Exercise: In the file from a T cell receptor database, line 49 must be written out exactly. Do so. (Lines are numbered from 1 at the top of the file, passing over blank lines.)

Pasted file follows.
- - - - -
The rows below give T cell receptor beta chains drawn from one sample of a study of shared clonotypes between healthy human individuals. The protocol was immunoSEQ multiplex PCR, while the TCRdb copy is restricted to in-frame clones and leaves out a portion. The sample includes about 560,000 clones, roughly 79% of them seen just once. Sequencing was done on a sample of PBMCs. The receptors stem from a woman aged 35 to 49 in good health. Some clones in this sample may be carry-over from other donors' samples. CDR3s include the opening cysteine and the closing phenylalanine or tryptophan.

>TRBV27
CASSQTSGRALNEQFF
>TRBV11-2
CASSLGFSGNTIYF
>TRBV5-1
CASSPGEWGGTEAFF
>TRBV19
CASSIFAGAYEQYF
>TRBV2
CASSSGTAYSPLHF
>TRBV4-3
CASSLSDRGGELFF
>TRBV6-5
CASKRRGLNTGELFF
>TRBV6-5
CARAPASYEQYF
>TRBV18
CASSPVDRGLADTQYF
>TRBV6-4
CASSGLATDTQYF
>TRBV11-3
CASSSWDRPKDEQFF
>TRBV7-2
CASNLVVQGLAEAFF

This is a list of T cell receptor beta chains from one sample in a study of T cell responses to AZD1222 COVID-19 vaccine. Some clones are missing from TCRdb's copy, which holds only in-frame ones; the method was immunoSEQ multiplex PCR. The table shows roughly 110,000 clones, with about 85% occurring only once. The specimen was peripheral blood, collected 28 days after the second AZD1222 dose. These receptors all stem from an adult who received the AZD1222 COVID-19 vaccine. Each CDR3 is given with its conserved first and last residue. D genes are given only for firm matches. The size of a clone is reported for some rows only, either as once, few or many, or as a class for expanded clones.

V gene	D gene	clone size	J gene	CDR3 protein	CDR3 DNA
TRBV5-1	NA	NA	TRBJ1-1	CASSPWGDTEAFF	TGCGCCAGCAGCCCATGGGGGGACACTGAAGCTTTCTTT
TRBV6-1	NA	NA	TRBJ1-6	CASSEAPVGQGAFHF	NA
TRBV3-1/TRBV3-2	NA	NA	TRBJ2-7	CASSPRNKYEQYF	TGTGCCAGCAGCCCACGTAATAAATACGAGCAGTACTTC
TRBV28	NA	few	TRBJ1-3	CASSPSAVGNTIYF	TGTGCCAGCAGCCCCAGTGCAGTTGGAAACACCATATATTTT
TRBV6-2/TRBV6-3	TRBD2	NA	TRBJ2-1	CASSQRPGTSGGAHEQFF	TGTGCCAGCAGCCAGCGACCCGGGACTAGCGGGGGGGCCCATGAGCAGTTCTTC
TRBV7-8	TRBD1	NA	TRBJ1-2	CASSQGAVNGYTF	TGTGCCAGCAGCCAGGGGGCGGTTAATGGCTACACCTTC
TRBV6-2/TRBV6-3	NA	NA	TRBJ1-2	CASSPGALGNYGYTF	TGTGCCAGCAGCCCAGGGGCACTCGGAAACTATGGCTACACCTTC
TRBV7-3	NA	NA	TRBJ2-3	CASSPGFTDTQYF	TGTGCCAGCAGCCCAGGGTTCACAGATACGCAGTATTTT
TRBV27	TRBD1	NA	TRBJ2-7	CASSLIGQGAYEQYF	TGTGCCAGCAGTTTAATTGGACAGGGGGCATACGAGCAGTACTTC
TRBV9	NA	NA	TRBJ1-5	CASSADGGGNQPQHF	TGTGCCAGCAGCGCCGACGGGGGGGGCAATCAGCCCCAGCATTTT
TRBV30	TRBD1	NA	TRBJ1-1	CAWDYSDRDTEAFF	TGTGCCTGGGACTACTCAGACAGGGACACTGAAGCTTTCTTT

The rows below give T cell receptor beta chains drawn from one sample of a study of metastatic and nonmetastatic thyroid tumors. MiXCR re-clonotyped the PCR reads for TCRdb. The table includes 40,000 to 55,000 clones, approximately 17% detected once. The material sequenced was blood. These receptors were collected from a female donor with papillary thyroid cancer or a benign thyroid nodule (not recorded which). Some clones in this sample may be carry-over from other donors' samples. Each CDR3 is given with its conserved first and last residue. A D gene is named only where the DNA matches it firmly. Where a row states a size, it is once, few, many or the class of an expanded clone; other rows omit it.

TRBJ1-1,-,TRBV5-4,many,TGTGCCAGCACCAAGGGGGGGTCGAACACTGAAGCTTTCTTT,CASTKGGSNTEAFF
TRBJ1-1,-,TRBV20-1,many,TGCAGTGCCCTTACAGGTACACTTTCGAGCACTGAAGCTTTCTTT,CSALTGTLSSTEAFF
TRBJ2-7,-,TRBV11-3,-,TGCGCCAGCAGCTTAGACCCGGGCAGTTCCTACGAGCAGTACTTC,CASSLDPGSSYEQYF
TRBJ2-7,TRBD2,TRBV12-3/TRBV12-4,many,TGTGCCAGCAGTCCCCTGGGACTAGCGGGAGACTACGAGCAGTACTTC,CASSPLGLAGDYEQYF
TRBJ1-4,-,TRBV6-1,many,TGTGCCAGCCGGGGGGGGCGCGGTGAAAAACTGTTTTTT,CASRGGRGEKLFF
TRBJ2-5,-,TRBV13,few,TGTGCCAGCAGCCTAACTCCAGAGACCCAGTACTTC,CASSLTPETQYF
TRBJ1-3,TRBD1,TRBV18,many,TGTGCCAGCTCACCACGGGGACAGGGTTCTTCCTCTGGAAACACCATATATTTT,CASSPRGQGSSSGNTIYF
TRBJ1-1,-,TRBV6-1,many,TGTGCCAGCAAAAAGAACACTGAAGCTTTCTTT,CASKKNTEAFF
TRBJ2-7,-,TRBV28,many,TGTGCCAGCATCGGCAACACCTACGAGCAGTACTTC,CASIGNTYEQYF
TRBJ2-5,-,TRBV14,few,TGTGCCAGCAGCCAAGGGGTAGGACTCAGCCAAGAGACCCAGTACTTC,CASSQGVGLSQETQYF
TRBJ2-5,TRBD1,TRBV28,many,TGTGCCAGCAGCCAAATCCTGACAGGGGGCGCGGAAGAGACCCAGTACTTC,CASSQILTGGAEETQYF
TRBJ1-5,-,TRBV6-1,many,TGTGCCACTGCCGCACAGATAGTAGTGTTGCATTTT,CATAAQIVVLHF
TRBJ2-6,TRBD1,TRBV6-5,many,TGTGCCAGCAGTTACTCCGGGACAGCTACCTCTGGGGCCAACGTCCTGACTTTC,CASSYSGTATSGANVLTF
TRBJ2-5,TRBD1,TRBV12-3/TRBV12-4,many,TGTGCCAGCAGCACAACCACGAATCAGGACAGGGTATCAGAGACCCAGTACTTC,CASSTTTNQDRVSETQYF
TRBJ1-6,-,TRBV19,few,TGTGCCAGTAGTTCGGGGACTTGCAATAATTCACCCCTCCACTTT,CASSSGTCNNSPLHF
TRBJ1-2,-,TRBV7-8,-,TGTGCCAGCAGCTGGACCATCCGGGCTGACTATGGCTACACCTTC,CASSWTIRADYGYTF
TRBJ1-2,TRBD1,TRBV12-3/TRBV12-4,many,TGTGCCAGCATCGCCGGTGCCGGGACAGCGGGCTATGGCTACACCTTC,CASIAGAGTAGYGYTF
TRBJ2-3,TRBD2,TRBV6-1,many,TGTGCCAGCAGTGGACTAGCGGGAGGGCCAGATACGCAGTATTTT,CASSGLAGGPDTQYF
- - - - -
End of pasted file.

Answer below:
TRBJ2-5,-,TRBV14,few,TGTGCCAGCAGCCAAGGGGTAGGACTCAGCCAAGAGACCCAGTACTTC,CASSQGVGLSQETQYF